Will This Toxic Algae Bloom Eat Florida?
A thick, toxic guacamole-like algae is choking Florida’s beaches—and experts say we’ll only see more of it in the years to come.
You might not imagine “guacamole-thick” toxic algae strangling the state’s waterways and polluting its beaches. But that’s exactly what several Florida counties have been experiencing since late June, after the Army Corps of Engineers spent months siphoning off nutrient-rich water from Lake Okeechobee to preserve a leaky, problem-prone dike.
Meanwhile, experts warn that we’ll only see more of these dangerous blue-green algae blooms as global temperatures rise—in Florida and nationwide.
“These types of blooms are going to be more prevalent as the climate warms,” said Rob Moore, senior policy analyst for the Natural Resources Defense Council (NRDC) water program. “That’s yet another motivating factor for the U.S. and for governments around the world to take rapid action to decrease emissions that are causing climate change.”
The thick muck that is currently strangling Florida’s Treasure Coast, closing beaches and clearing out hotel reservations during the busy summer season, is the result of a perfect storm of exacerbating factors. Cyanobacteria blooms tend to form in warm water that has been polluted with nutrients like phosphorus and nitrogen, found in fertilizers. That pollution is facilitated by rainfall and the resulting runoff. It’s no surprise, then, that a blue-green algae bloom would occur in South Florida after heavy rains caused Lake Okeechobee to rise nine inches right before the hottest June on record in the contiguous U.S., according to statistics from the National Oceanic and Atmospheric Administration (NOAA). In fact, South Florida witnessed above average temperatures for “almost the entire month,” according to a report from the National Weather Service and the NOAA, with “a strong southwest wind” keeping the cooler Atlantic breeze at bay mid-month.
“When you have elevated temperatures in the summer, and when you have a lot of rain—which Florida has been getting this summer—you’ve got the perfect conditions for cyanobacteria,” said Moore. “And those conditions are going to exist far more frequently as the climate warms.”
There is no data tracking the nationwide frequency of blue-green algae blooms but Moore says that several bodies of water are “experiencing these types of problems much more frequently than they did in the past.”
Lake Erie, for example, has been dealing with harmful cyanobacteria blooms for years, sometimes interrupting drinking water access for thousands of people. The NOAA is predicting more toxic blooms to come for Lake Erie in 2016. And as recently as this Tuesday, two beaches in Vermont had to close because of the toxic algae, which sickens swimmers on contact.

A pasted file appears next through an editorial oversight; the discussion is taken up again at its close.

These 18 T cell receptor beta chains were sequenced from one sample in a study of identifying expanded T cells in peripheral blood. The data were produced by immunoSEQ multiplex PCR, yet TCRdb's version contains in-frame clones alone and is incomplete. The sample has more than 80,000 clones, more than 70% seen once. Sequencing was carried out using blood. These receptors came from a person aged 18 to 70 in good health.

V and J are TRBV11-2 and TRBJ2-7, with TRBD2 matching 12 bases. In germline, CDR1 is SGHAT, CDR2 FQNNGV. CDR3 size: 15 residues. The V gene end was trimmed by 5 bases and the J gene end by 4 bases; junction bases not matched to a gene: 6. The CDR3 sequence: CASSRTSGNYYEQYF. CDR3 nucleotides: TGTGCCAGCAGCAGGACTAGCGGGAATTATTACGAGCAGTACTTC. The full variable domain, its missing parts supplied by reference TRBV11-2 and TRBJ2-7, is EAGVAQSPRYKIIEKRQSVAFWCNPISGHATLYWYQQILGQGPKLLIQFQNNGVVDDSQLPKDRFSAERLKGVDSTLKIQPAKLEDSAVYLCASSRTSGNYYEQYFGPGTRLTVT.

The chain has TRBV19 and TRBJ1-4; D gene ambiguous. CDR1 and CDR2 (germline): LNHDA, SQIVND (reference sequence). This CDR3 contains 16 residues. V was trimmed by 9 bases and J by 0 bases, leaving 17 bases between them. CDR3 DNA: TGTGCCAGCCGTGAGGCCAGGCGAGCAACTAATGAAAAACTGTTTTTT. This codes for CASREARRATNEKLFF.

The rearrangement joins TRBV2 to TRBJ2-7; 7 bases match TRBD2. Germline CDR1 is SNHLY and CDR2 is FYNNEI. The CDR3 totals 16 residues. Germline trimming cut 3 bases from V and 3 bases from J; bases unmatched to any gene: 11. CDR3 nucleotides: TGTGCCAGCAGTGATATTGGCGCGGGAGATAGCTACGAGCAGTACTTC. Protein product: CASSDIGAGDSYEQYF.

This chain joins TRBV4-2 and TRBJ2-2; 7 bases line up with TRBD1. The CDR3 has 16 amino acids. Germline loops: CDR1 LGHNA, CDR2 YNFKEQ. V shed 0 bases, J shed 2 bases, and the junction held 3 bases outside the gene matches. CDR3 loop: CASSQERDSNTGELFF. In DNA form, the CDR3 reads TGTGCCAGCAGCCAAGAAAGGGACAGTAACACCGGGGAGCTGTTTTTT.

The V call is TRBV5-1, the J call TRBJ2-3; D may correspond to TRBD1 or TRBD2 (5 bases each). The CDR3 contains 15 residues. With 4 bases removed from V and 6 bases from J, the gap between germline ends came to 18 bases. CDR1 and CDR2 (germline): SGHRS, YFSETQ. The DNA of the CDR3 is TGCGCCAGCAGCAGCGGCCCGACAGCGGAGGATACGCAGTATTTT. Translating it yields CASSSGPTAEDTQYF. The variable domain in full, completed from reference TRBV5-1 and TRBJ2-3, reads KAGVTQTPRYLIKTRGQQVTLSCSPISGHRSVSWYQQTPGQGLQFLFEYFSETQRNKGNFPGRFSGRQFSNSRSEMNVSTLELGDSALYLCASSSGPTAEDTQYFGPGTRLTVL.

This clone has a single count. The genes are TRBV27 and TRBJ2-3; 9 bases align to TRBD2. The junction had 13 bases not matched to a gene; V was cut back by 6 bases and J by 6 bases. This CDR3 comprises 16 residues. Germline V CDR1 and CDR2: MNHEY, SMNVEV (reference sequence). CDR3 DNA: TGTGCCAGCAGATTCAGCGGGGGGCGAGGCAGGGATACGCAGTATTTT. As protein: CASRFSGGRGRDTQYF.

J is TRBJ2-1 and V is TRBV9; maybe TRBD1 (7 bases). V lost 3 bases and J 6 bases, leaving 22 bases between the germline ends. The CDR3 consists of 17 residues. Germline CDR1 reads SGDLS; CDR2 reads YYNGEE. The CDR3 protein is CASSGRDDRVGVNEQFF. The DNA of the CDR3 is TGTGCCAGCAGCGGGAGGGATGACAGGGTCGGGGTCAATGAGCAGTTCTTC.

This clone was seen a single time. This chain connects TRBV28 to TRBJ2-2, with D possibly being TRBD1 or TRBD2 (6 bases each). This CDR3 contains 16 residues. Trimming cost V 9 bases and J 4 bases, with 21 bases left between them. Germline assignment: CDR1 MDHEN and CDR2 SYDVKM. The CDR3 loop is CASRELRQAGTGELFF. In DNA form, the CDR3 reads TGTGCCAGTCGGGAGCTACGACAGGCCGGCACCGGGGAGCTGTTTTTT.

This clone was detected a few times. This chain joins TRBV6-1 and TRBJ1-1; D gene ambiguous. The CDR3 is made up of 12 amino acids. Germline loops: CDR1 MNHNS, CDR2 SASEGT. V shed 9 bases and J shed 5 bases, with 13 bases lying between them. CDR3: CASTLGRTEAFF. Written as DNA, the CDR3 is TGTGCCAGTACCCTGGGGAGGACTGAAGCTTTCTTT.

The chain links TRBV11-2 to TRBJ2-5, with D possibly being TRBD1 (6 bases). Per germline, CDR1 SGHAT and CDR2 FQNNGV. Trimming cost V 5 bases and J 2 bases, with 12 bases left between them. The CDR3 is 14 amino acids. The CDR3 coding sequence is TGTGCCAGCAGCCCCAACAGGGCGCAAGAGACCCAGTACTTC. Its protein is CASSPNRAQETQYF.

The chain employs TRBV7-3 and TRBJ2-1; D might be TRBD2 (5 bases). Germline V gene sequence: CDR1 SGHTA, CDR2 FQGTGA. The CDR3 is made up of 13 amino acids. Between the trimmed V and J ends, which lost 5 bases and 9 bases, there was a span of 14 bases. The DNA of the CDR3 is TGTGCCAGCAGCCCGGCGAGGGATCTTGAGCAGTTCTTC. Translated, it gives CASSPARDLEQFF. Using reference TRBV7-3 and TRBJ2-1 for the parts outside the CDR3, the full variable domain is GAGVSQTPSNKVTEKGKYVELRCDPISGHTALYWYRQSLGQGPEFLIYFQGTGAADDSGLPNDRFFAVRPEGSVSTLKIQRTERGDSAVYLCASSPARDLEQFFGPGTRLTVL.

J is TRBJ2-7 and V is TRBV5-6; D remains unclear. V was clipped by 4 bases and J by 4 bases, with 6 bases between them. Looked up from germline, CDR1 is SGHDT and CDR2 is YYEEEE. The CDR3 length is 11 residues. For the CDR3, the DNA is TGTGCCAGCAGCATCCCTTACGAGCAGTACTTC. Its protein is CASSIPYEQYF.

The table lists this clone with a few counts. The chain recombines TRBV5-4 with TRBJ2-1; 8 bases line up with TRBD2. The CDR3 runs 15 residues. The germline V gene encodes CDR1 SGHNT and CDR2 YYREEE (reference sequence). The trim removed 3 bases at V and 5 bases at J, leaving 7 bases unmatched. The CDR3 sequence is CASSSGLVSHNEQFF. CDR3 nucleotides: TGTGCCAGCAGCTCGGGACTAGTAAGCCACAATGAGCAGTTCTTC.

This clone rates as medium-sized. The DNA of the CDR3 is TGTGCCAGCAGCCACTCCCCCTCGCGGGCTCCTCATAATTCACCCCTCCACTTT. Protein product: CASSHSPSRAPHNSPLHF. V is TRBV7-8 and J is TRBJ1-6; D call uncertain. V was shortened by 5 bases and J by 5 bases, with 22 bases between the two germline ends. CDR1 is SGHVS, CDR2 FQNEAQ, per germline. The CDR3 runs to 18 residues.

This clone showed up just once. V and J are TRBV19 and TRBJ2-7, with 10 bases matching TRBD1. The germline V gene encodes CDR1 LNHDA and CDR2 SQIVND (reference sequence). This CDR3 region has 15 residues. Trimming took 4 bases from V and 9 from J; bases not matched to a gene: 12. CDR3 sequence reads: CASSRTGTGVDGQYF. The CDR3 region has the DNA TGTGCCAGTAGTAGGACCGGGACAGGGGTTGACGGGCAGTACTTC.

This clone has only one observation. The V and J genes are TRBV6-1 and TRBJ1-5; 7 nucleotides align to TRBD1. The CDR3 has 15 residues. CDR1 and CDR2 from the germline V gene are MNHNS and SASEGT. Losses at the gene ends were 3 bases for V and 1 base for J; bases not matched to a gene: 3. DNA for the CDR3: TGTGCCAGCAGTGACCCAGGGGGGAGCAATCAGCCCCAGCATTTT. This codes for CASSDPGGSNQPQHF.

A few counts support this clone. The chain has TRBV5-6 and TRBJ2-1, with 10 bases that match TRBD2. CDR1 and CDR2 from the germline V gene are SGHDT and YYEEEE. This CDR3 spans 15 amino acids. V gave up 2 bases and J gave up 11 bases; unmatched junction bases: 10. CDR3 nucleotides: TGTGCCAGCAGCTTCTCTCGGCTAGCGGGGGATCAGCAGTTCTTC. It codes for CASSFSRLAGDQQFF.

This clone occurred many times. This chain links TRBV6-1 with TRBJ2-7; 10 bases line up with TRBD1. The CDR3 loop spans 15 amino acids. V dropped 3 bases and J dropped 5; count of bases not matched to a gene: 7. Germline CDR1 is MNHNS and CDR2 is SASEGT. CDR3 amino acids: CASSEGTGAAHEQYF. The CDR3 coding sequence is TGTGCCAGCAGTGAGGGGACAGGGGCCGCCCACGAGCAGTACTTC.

These incidents and many others have led the Environmental Protection Agency (EPA) to warn that climate change “might cause harmful algal blooms to occur more often, in more water bodies and to be more intense.”
As the EPA notes, climate change doesn’t just facilitate the spread of blue-green algae blooms by warming the waters in which they reproduce; warming temperatures also give rise to the conditions in which they initially form.
Sea level rise, for example, will create more shallow coastal water, providing an ideal environment for cyanobacteria to flourish. Higher levels of carbon dioxide in the air will feed the algal blooms. And changes in rainfall patterns caused by climate change could bring even more nutrients into the waterways.
“Climate change tends to skew our rainfall toward larger, less frequent events,” Moore told The Daily Beast. “And those are the types of events that really flush a lot of phosphorus and nitrogen off of the land and into the water.”
In recent years, more of our rain has indeed come in larger and more concentrated doses. According to NOAA data, extreme one-day precipitation events have been on the rise, with eight of the top 10 years for these events occurring since 1990—a trend that many scientists have connected to rising temperatures.
Between the rising temperatures and the heavy rains, Moore warns, “it will take less nutrients to produce the same types of blooms in the future.”The nutrients causing the current blue-green algae bloom in Florida are the result of “decades of pollution,” as the Sun Sentinel reported last week, from surrounding cattle ranches, farms, citrus groves, and suburban neighborhoods. And while the Army Corps of Engineers tries to keep the current South Florida bloom in check, there’s no guarantee that it won’t return.
Some consequences of climate change, like sea level rise, have been extensively modeled—but not the conditions for blue-green algae blooms.
“It’s a very difficult problem to forecast,” said Moore. “There are several different species of blue-green algae and each one of them grows preferentially based on the available nutrients and the available temperature and sunlight.”
“You might get one species of cyanobacteria dominating one year, you might get another species dominating another year,” he continued. “And you might get totally different species causing a bloom in different parts of the country.”
Short of reducing water pollution or mitigating the effects of climate change, the toxic guacamole-like sludge will keep coming back. It is one of the least predictable effects of rising global temperatures and, perhaps, the most disgusting.